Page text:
June 24, 2022
Fireworks are a tradition that have become synonymous with such events as New Year’s Eve, National birthdays, special long weekends like Victoria Day Weekend and Labour Day, football halftime shows, concerts and festivals. Their loud bangs and colourful displays are exciting and draw huge crowds.

We all know that fireworks are dangerous. But that’s okay; accidents can be prevented by making sure we are careful to follow sensible safety rules. How many of us, though, are aware of the insidious danger to our health and environment? Are there any sensible safety rules about that?

The problem begins with the many chemicals that produce those spectacular displays of colour. Perchlorate salts (lithium, sodium, copper and barium) as well as calcium and strontium create the colours we see, when they are heated to the correct temperature.(i)

When fireworks are exploded the perchlorate salts fall to the ground and are washed into lakes and rivers where they dissolve easily. They remain in the water and in the soil for a very long time where they are absorbed by plants that wildlife eats and eventually end up in our food, too. Perchlorate salts can cause hypothyroidism which, in turn, affects many of our internal organs.(ii)

Unfortunately, it doesn’t end there. The perchlorate salts in those fireworks do not burn up and many end up as poisonous aerosols in the air. When inhaled they can cause many health problems including vomiting, diarrhea, kidney disease, asthma attacks, cardiovascular issues, and various cancers. A burst of ozone from fireworks can create a gas that seriously irritates the lungs.(iii)

Can one fireworks display be a serious problem? Well, yes. Within an hour of a fireworks show there is a significant increase of heavy metals in the air. Included in this mix are also fine particulates, nitric acid, and sulphur dioxide.(iv)

The bangs and whistles of a fireworks show are also serious problems. They can cause hearing loss (v) and can contribute to fatal injuries to wildlife, birds (vi) and pets.(vii)

With so much bad news about fireworks perhaps we should be rethinking the use of them. It does seem that we have lost the focus of that special day/event and our thoughts and attention have turned to the nighttime spectacle.

There are other ways to celebrate that are more meaningful and relevant to the occasion. Covid-19 aside, one can host or attend a party with a Canadian theme, hike a Canadian trail or visit a Canadian historical site for Canada Day; run a food drive in your neighbourhood or help out at a food bank for Thanksgiving; attend a parade for the New Year; wear an appropriate costume to a festival; or perhaps hold a chilly swim fest for the Victoria Day weekend. What you can do is limited only by your imagination and could quickly become a new, meaningful tradition for you and your family.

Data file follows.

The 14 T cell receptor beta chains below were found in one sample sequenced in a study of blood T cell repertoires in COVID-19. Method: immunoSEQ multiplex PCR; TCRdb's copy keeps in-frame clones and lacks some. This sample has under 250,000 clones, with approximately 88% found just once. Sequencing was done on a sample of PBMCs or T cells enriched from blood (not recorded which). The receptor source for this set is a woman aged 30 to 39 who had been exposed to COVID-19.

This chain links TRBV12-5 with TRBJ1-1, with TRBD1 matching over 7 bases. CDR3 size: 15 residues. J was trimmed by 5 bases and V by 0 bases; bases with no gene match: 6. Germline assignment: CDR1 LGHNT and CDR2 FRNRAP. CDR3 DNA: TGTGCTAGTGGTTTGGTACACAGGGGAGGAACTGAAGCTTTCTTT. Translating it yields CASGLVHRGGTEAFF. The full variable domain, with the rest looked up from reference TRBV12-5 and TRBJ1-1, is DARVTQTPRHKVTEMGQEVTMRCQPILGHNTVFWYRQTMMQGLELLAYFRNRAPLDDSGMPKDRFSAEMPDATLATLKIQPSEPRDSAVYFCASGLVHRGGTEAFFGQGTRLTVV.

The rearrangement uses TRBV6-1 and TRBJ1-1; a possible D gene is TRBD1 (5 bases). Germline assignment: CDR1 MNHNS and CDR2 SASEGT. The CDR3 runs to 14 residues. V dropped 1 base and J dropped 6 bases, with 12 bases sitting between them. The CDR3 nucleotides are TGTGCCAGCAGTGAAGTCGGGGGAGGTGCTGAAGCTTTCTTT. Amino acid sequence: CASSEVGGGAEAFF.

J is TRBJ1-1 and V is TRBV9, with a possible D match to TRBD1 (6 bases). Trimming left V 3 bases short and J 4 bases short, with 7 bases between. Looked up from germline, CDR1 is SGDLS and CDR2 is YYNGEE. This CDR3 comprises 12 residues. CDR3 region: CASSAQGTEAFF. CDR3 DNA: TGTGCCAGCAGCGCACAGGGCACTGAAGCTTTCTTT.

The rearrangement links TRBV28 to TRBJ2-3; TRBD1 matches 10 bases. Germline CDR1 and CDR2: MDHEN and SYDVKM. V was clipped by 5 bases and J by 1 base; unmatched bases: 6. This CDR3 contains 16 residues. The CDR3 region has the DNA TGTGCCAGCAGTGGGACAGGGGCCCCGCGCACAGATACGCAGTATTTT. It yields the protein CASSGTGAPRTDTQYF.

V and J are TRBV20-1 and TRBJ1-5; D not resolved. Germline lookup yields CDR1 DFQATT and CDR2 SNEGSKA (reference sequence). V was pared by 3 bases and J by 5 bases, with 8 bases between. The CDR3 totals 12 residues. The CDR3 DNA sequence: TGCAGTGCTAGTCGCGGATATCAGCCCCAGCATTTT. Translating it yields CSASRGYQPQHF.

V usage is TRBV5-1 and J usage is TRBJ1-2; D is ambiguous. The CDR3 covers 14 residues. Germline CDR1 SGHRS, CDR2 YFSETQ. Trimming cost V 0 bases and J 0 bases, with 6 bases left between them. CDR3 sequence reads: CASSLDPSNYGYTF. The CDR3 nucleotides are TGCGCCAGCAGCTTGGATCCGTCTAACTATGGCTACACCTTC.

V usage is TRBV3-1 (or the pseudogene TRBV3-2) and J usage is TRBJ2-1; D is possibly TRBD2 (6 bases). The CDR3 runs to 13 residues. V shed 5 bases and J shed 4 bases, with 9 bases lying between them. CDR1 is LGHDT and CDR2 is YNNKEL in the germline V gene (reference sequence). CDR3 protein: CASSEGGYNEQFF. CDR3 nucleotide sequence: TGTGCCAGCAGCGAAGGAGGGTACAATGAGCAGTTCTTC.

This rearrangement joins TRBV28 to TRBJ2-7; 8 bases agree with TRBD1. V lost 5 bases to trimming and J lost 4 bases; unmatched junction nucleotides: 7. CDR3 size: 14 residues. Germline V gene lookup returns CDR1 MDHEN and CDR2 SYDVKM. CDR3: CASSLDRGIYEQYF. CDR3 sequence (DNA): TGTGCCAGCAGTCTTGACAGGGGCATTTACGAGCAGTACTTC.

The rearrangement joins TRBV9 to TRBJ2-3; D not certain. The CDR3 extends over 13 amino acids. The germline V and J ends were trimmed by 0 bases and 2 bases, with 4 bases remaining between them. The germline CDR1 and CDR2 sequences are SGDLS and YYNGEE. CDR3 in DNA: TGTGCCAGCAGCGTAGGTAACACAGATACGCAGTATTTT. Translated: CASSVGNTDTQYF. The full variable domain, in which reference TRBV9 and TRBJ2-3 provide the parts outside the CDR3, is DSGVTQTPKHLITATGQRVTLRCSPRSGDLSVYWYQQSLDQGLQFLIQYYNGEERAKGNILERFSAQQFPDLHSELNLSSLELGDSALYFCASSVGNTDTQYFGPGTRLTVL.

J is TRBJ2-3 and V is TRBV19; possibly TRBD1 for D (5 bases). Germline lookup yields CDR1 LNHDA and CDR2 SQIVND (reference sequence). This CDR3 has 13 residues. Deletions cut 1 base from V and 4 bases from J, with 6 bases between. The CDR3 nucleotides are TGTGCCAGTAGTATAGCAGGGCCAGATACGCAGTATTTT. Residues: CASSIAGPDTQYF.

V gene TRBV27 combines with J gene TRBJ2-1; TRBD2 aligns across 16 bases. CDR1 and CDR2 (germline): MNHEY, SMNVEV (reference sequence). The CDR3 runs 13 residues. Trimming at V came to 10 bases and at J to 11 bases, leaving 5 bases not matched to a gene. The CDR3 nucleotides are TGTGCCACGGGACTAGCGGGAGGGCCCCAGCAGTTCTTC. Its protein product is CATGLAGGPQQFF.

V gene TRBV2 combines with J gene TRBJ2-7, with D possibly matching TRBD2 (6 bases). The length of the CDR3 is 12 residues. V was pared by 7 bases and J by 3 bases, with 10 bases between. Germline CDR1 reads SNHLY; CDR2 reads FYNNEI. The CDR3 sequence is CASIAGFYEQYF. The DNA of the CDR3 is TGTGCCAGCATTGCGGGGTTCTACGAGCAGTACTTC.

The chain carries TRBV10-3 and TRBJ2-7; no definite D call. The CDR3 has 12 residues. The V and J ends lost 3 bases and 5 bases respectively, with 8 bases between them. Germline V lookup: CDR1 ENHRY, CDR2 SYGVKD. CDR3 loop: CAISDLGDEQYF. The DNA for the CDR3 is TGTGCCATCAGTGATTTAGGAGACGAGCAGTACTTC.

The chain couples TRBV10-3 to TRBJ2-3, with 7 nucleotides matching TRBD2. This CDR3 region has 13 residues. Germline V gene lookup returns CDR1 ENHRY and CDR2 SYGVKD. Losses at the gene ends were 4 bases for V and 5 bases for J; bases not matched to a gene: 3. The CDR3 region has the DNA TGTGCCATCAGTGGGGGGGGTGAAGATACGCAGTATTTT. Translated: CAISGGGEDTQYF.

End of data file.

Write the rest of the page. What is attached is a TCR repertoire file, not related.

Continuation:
Township of Lake of Bays

consumer fireworks are permitted as follows:

July 1 and Statutory Holiday Weekends
from dusk to 11 p.m.

Town of Huntsville

consumer fireworks are permitted as follows:

Any weekend between
6 and 11 p.m. on Friday, Saturday and Sunday
New Year's Eve between
6 p.m. and 1 a.m. the following day
Victoria, Canada & Labour Day between
8 and 11 p.m.
FIREWORKS ARE PROHIBITED at all other times and during a Fire Ban (Extreme Fire Rating)
Effective Tuesday June 23, the Fire rating for the District of Muskoka is HIGH.

Extreme caution must be taken with all open flames. Small fires are permitted in most rural areas of Muskoka keeping in mind that NO DAYTIME BURNING is allowed. You must have adequate tools and water to extinguish the fire if the need arises and you must be with your fire at all times.

Consult with your local By-Law Department for outdoor burning regulations in your municipality.

The District of Muskoka is looking for your input around public access to our community trails and more

The District Municipality of Muskoka is conducting a survey as part of the Making Waves: Integrated Watershed Management Initiative. The purpose of this survey is to gain information from the Muskoka River Watershed community about public access.

For this survey, public access is defined as any route (such as a road, trail, easement, or other feature) that provides access to public lands (such as shorelines, lakes, forests, or other natural features). Some examples of public access include:
  • A foot-trail that is accessible off a road that leads into a forest;
  • A municipal-owned dock, beach, park; 
  • Crown land.

They are seeking opinions from users of trails, boat launches, parks, beaches, public docks, etc. as well as information on the uses and activities pursued in the watershed. To have your opinion heard please take the survey before June 30.
The Annual General Meeting of the Lake of Bays Association will be held on
Saturday July 9, 2022 at 9:30 a.m. in the Dwight Community Centre.
Coffee and snacks will be served starting at 9:00 a.m.

The meeting is open to all - members and non-members welcome!

Following the business portion of the meeting, award-winning, internationally published photographer, Rob Stimpson will present a collection of his photographs: Lake of Bays Through the Seasons.
Reading, Interesting Links and Events

Plastic Free July is just around the corner

Township of Lake of Bays

Baysville Curling & Bocce Club DIY Surf & Turf is Back

ON Nature Magazine
photo by Ahne Crawford-Ridley
The purpose of the Lake of Bays Association is to promote, sustain and enhance a clean and healthy natural environment, a well-serviced community and a safe and peaceful Lake of Bays.

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